Is that a word? Googlefied? My word editor says no, but we are using it anyway. I shared this idea this summer when I conducted PD sessions for schools.
Let me start by saying I am not for 100% paperless. There are many studies that support the need to write and draw for learning. AND, I love me some sketchnotes! But one purpose of using technology is to do things we couldn’t before. You can incorporate so many things into a digital scientific notebook that you either couldn’t do or wouldn’t be easy to do in a regular one. Images of experiments, embedded spreadsheets & graphs, including images from research. The other reason I love a digital INB is for the digital portfolio aspect. What an amazing evidence of learning that is easily sharable with the world. I created a short example using Google Slides (probably my favorite app – I might say that about all of them!) You may freely use it for ideas and adapt it for your needs.
Notice this is 8.5 x 11. You can resize Google Slides by going to File – Page Set Up. I selected a size that could be printed, which also made it easy for me to adapt some of the files I already had.
You may make a copy of the INB here. Please let me know if you find this useful. You can always follow me on Twitter: @TTmomTT
At semester, my Algebra 1 team decided to switch from interactive notebooks to note sheets. We had received a lot of complaints from students and parents about spending time “gluing” in a high school classroom. I loved notebooking, and it makes me sad to switch, but I want what best fits my students learning needs. I’m still incorporating some parts of the interactive notebook and I will still try to use foldables and other interactive tools and just hole punch them and keep them in the binder.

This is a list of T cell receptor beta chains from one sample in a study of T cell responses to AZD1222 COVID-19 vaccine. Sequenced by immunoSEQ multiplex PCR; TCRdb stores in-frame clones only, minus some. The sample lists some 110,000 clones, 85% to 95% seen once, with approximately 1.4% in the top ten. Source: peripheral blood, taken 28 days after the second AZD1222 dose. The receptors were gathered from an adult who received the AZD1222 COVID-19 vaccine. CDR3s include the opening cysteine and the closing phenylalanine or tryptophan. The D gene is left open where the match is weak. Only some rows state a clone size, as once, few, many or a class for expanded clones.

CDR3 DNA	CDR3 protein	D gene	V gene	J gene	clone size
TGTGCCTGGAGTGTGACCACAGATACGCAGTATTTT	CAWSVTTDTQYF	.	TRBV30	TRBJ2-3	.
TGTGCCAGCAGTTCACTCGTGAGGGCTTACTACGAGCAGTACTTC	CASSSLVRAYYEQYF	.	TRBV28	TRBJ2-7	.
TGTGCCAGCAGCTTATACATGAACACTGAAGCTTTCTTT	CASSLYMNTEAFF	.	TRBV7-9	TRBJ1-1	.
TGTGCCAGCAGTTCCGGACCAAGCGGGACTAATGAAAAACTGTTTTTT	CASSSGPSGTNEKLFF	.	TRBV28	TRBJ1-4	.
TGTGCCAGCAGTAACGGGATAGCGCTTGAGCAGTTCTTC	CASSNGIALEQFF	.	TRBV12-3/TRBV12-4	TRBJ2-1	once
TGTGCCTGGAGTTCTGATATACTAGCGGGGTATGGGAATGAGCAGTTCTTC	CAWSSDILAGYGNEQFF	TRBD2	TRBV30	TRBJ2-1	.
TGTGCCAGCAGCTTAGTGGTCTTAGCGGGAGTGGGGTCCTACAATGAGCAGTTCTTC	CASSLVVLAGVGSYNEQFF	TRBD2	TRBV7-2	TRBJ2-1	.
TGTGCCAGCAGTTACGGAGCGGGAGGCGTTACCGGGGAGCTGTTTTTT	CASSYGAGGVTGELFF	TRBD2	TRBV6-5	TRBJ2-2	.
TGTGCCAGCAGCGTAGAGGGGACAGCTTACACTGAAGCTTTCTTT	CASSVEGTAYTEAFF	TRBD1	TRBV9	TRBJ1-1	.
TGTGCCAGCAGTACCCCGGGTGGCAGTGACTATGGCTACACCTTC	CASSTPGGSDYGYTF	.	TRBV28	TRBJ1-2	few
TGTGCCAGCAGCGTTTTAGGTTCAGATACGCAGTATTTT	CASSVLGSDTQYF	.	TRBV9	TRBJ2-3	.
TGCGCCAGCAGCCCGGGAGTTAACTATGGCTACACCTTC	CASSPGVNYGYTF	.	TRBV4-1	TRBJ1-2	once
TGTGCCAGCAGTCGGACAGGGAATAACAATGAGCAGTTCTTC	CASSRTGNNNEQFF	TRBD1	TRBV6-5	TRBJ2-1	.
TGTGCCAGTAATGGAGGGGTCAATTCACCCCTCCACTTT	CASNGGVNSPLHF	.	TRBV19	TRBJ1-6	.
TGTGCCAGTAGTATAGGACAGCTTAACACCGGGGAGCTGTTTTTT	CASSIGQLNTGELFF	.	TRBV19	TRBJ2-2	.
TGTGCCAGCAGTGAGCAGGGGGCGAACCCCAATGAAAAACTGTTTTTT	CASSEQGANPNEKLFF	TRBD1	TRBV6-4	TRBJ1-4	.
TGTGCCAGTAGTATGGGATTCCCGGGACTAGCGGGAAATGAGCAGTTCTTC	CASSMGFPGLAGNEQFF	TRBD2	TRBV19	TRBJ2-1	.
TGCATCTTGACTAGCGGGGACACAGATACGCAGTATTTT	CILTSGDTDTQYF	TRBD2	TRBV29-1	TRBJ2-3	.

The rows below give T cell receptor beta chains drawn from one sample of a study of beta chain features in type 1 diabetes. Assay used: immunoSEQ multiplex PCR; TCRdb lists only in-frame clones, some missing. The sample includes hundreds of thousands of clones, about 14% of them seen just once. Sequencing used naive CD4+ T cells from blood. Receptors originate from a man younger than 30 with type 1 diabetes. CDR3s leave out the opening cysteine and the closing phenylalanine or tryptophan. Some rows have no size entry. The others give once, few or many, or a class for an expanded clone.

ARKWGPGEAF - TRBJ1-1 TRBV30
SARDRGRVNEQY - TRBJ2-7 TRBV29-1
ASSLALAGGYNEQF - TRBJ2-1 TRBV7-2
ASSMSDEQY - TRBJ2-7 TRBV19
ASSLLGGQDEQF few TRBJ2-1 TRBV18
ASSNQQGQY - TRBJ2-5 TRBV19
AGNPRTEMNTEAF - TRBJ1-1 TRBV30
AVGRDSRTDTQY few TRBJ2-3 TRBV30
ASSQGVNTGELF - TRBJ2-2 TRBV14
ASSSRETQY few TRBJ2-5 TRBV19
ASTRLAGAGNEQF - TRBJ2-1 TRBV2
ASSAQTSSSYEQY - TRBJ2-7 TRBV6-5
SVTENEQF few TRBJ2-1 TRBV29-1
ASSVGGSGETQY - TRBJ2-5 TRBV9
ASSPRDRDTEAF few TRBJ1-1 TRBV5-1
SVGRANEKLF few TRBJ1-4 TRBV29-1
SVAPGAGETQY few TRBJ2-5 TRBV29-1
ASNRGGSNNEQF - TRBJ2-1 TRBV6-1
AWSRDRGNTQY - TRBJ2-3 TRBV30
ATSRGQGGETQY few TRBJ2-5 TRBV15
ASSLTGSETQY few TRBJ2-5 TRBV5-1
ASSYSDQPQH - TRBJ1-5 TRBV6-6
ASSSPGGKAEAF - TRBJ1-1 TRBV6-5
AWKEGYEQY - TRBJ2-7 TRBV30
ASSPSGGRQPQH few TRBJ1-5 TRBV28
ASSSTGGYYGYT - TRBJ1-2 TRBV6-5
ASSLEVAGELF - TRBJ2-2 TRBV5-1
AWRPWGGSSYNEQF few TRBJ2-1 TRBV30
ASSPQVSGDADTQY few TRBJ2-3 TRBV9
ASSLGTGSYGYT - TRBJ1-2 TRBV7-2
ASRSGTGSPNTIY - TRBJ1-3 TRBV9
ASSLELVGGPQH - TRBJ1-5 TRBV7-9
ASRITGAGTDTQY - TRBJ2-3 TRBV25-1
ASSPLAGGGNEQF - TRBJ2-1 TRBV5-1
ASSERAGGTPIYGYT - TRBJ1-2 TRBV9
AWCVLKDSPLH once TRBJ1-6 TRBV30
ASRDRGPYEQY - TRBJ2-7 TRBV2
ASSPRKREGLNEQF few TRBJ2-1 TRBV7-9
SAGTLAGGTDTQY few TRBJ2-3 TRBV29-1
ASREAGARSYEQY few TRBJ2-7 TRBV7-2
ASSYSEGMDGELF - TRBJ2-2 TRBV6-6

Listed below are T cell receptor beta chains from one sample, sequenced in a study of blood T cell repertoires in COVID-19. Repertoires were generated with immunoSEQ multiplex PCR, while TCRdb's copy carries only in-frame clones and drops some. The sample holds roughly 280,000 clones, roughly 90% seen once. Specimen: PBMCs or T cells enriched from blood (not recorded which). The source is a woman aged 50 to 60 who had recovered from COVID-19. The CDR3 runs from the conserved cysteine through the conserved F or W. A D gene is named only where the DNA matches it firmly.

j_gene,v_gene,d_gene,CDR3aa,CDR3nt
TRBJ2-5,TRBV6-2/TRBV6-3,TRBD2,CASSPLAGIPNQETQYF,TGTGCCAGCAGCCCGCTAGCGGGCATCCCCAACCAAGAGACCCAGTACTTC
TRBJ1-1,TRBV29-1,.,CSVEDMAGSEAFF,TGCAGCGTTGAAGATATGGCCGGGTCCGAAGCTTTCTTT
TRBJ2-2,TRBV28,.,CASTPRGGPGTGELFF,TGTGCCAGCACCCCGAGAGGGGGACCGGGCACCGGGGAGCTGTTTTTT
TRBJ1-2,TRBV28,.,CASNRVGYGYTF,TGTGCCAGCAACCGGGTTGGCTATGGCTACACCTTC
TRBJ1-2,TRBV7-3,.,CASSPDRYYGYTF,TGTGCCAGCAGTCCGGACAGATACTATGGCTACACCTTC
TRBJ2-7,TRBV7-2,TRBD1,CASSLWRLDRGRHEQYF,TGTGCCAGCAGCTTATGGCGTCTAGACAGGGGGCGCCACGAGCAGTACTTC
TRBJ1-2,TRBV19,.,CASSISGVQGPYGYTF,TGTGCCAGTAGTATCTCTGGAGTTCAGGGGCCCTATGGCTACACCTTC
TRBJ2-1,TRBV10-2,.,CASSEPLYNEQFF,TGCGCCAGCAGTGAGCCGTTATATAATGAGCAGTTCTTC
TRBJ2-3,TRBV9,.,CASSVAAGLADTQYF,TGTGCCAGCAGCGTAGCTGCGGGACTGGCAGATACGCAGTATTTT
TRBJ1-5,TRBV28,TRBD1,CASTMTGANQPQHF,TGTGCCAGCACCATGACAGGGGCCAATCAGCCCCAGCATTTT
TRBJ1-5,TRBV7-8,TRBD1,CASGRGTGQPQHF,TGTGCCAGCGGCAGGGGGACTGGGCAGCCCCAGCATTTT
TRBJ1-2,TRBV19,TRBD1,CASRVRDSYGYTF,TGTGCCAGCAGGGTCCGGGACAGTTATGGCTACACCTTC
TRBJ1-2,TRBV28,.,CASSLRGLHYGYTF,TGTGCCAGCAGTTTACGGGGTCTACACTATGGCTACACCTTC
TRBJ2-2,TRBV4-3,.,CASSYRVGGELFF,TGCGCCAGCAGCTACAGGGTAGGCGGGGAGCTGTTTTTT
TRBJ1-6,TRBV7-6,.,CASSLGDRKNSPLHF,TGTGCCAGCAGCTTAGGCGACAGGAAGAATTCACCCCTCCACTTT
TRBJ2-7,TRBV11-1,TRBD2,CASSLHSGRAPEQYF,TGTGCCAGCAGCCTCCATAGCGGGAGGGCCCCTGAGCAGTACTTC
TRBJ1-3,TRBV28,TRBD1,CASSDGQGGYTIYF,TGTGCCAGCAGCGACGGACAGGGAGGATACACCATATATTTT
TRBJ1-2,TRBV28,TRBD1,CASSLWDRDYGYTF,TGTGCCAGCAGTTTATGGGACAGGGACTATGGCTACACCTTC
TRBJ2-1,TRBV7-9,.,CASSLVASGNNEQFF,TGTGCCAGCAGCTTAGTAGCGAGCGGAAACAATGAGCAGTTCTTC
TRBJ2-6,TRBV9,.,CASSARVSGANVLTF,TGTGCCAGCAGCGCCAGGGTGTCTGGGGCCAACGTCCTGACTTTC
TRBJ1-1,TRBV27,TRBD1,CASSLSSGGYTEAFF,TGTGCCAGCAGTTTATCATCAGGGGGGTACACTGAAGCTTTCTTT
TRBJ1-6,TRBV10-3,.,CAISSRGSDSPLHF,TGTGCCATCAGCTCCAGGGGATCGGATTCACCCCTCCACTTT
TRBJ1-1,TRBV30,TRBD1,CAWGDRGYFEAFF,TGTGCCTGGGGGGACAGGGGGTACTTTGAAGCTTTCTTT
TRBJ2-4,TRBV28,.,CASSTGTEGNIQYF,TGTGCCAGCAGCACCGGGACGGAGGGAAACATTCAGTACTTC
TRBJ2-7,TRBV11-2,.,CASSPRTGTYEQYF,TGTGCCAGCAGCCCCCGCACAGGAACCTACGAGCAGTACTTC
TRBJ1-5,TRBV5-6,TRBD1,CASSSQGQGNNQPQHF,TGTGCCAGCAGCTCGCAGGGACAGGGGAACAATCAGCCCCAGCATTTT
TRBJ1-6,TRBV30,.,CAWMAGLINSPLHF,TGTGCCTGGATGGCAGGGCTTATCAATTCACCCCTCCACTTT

One of my favorite parts of our notebook is the title page for the chapter. We have our students track their own data for data teams, reflect over their mid-test formative assessment and create a goal for the unit.
I included some graphical elements into our note pages to make them more interesting. The note sheets below are for our quadratic unit.
Quadratic Note Sheets
So far our students like the “glue free” note sheets, and we haven’t had any complaints from parents about them. Win-win!
I feel like I always start a post, “I found this idea…” and it’s usually from one of two websites (mentioned frequently by me.) I, however, feel like this is what makes the teaching profession great. WE SHARE! Well, this lesson is no different. I found this idea 🙂 at Math=Love and adapted her idea to fit my notebook. I created two foldables, one for graphing inequalities, one for graphing compound inequalities. I used XBOX and Call of Duty in my foldable because we talk about gaming a lot! I love to play video games and students love to talk about the video games they play.
Please disregard the extra “crap” behind the foldable. This is one page that was definitely a work in progress. Those are original ideas behind the foldables, not all the ideas are gems either.
We had examples for the students work on the next page and I walked around and helped and gave smiley faces. It’s amazing what a smiley face will do for a student.
I’ve included the pdf version of all the files.
Graphing & Solving Inequalities
This is one lesson that students absolutely HATE. I feel like this year was better than most, and I’m hoping it was the interactive notebooking process that helped. Having said that, students still struggled, and I mean a lot, with rearranging equations. I created my own resources for this lesson (WHAT???) and was pretty excited about teaching it. it wasn’t until I was walking around as students were working in groups until I realized that the lesson had the same result (for some groups) as in previous years. When solving an equation for y, students were “magically” eliminating the x by incorrectly combining like terms. We will just keep practicing…
The notebook looked good though 🙂 and I did have some success. It wasn’t a total failure.
The “Why do we solve literal equations” part is something I always talk about but I think putting it in writing helps. Since students think this process is awful, they should at least know why we do it.